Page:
William Hill has publicly announced the acquisition of Malta based operator Mr. Green, while British gambling operators in Gibraltar – which include industry giants Betfair, Ladbrokes and Bet365 – will not be leaving their regulatory status to the caprice of a dice-roll. Bet365 has recently confirmed its plans to relocate their employees from Gibraltar to Malta, all the while industry analysts have speculated on an unfavourable Brexit outcome which could spark a large-scale exodus of gaming companies based in the UK territory. Malta’s personal and corporate tax benefit schemes, coupled with incentives for companies to relocate, give a move across the Mediterranean a broad-based appeal.
Blockchain: the final frontier?
Last year, Malta became the first country to regulate DLT products and services – with Prime Minister Muscat referring to the country as the world’s “Blockchain Island”. The MGA subsequently issued guidelines for the development of a test environment by licensed gaming operators throughout 2019 – know as a sandbox- for the acceptance of Virtual Financial Assets and DLT.
Staying ahead of the game is as much a part of the MGA’s remit as ensuring a transparent and level playing field, something Mr. Farrugia is almost uniquely qualified to ensure. As well as spearheading Malta’s Gaming Act and streamlining the previous multi-licence system into a dual system for B2B and B2C services, the MGA is also at the forefront of tackling, perhaps, the industry’s final frontier: cryptocurrencies and what seems an inexorable shift towards blockchain technology.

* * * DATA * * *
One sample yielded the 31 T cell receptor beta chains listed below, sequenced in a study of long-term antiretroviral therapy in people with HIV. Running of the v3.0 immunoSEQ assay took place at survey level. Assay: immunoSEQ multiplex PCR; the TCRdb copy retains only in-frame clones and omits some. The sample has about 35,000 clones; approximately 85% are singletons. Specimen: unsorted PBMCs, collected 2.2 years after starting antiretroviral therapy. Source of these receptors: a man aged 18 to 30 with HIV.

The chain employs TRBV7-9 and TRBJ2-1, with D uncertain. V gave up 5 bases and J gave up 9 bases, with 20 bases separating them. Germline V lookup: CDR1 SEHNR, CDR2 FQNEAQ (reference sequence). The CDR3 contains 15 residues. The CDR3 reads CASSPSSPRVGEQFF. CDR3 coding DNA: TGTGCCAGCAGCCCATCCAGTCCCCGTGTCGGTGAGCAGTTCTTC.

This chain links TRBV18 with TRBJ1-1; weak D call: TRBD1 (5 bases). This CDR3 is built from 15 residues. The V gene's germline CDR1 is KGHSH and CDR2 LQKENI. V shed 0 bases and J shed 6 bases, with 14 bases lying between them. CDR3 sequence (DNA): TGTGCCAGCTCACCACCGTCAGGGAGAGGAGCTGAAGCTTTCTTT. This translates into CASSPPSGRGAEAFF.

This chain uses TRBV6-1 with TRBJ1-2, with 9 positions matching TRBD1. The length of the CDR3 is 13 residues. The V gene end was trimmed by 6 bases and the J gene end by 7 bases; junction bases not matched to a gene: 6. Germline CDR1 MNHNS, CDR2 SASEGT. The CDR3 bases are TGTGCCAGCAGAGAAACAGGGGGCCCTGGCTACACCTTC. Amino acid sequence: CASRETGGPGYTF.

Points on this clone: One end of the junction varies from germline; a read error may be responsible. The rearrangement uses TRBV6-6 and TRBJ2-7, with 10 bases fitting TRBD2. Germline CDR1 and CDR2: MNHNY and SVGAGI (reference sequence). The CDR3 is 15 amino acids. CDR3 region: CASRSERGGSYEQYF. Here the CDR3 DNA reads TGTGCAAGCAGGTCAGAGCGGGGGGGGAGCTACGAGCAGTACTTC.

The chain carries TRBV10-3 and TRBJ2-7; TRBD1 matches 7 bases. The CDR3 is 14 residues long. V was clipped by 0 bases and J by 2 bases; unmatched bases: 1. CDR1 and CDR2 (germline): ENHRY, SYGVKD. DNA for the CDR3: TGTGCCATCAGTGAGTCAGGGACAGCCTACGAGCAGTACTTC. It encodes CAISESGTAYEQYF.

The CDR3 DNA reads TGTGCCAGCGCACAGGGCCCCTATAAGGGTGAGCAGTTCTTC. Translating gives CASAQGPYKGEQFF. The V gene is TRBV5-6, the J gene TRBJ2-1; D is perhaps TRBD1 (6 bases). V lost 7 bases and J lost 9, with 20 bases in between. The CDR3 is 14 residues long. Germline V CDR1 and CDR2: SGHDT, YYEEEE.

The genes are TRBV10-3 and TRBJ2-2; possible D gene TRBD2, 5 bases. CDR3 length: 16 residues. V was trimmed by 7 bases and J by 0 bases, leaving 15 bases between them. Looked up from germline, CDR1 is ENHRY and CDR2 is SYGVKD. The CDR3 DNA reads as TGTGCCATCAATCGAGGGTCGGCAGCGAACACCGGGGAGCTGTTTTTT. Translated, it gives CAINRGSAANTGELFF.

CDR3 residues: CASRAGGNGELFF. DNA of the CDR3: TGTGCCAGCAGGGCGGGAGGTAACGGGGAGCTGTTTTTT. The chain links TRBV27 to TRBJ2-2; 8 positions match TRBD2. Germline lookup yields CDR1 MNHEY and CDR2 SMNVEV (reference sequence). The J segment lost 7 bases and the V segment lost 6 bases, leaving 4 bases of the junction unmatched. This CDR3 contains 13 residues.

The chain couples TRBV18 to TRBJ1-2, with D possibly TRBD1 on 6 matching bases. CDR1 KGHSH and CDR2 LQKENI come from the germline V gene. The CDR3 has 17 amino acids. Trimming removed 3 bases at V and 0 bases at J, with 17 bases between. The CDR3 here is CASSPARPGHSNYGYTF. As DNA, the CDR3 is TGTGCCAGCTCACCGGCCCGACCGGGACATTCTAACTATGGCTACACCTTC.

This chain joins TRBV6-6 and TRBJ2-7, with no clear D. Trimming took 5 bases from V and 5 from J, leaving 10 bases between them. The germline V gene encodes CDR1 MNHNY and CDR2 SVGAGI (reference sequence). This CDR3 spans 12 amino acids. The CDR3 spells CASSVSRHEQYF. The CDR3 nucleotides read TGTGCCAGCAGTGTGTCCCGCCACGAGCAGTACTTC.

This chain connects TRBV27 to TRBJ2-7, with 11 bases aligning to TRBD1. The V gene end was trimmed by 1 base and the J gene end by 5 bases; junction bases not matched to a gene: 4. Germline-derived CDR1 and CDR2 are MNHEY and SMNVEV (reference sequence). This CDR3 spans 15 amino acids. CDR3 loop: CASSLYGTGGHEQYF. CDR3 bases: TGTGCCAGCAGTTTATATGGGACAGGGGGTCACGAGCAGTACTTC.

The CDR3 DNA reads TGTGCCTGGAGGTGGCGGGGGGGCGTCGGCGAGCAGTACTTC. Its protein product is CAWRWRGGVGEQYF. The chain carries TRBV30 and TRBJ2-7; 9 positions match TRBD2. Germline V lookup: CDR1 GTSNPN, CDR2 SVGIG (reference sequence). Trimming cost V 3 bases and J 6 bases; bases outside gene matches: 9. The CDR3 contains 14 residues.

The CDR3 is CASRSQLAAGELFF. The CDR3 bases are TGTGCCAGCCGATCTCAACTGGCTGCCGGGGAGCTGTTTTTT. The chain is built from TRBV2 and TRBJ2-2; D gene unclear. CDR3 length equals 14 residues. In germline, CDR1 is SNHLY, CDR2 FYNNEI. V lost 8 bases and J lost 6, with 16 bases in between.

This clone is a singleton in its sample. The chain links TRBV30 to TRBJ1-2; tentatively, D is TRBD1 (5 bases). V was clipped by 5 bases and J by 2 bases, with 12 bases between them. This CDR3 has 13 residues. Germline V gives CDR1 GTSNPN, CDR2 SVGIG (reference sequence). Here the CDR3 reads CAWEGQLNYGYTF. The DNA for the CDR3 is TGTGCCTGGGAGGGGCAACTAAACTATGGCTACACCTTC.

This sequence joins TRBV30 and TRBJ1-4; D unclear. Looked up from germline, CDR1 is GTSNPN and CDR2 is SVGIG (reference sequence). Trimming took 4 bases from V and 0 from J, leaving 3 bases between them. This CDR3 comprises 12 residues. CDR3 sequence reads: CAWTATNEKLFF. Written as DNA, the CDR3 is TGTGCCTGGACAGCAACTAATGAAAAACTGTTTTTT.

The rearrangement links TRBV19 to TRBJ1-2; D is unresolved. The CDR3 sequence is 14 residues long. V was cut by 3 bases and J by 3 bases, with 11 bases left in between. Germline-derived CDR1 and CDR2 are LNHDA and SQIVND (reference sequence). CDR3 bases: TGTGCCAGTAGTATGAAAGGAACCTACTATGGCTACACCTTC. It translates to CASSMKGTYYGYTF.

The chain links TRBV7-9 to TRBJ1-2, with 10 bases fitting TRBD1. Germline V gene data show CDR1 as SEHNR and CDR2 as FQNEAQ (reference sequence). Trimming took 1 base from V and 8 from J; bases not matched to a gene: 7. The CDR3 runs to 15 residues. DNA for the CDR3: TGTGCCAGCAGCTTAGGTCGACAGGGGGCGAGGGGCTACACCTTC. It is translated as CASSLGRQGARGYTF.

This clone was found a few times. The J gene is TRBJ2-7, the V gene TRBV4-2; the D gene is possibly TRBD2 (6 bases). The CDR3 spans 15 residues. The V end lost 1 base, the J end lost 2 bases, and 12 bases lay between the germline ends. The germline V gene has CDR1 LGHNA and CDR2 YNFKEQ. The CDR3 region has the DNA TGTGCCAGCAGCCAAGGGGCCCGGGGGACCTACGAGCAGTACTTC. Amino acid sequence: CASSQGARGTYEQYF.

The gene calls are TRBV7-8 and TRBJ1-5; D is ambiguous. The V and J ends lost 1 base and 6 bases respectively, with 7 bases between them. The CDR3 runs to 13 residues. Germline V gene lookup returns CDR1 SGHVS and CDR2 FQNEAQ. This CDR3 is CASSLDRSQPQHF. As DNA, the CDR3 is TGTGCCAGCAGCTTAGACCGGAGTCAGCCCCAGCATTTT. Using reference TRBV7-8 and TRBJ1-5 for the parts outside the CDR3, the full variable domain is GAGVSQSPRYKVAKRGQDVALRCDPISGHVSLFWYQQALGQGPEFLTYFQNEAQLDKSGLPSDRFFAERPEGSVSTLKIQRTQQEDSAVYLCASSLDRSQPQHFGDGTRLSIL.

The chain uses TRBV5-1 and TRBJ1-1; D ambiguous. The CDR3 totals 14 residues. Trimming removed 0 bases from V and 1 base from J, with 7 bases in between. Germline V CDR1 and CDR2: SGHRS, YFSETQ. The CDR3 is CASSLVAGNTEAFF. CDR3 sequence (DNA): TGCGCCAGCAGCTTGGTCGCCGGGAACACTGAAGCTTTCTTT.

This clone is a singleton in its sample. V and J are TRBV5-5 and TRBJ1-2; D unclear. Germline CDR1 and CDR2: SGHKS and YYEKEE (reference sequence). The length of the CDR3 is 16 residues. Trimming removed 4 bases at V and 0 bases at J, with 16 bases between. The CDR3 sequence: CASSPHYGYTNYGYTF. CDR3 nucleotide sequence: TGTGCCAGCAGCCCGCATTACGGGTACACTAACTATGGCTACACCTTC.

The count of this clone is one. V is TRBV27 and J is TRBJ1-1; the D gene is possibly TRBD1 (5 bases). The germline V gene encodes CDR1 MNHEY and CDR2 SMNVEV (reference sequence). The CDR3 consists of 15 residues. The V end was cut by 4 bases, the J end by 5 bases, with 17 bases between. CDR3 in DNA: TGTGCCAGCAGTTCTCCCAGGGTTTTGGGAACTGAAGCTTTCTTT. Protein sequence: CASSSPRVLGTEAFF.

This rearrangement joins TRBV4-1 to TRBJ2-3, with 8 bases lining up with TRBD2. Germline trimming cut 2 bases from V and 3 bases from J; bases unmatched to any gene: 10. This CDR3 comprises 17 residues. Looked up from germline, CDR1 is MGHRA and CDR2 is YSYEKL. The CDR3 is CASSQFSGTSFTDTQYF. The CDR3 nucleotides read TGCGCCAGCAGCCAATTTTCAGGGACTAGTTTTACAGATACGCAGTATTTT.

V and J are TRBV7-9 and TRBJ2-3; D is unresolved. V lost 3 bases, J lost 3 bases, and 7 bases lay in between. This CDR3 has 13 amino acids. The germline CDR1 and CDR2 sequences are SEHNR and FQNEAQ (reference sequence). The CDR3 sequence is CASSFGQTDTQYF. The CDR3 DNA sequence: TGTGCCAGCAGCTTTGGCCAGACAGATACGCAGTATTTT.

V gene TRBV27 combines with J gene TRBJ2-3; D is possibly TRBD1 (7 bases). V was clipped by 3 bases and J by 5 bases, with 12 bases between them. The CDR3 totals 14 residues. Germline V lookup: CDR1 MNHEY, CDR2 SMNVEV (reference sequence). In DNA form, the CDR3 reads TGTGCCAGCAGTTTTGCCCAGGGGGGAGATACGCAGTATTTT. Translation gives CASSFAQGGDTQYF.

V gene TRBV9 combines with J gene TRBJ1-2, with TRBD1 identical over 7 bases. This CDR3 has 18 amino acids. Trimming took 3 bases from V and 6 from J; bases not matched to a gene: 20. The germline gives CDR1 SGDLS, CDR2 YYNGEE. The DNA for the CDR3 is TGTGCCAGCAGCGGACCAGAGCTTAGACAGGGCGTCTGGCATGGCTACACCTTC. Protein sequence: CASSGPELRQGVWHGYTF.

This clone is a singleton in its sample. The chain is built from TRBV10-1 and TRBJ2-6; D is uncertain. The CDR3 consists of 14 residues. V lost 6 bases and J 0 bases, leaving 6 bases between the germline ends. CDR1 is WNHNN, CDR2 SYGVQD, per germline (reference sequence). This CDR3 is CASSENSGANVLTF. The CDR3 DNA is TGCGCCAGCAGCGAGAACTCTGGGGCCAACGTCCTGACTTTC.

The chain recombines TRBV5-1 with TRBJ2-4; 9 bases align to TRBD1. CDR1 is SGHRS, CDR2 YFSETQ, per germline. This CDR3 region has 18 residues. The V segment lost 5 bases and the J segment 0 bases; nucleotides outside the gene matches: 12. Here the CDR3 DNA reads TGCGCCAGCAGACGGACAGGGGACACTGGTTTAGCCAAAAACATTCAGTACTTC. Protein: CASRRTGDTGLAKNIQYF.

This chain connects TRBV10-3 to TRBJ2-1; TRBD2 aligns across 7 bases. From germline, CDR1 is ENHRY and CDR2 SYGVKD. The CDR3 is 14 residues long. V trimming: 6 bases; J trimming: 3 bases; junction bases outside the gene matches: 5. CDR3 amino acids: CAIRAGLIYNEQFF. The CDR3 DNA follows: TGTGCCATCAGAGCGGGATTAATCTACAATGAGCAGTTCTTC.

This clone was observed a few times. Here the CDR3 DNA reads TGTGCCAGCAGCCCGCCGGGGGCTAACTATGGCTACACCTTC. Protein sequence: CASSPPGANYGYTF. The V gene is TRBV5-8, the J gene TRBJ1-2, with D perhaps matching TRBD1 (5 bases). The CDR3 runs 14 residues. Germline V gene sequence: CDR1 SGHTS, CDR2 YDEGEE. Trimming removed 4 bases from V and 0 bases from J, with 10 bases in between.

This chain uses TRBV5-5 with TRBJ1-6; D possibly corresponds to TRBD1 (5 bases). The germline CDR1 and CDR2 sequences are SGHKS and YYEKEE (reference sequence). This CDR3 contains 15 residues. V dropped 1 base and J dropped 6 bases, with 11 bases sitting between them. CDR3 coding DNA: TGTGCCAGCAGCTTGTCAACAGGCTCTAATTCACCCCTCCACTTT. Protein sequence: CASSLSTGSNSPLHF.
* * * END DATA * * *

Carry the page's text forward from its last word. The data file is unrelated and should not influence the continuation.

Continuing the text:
As such, the MGA has rolled out a two-phase Sandbox Framework to provide a heavily monitored testing ground for the introduction of virtual financial assets and virtual tokens, as well as the use of Innovative Technology Arrangements (ITAs) within the gaming sector.
Diana Rotaru, COO of Blockchip, predicts virtual currency will become a game-changer in every sense with a potential annual impact on the industry just shy of the $50bn-mark, while also providing “security that simply cannot be rivalled by traditional technologies”.
Mr. Farrugia agrees: “It has the potential to revolutionise the industry. When we issued our sandbox guidelines we were approached and got feedback: 70 unique operators, either to blockchain or to gaming, were helping us, shaping and drafting the guidelines. It has generated huge interest. I have met people who believe ‘OK, blockchain will be the new gaming industry.’ But a new industry doesn’t happen overnight. I always tell them: ‘Guys, this industry took fifteen years, now it’s maturing.’ So we need to be cautious. We need to do it, but we need to do it properly to future-proof this industry. We could have rushed into this new technology – potentially a new industry – by cutting corners, by coming up with quick solutions; we did not do that.”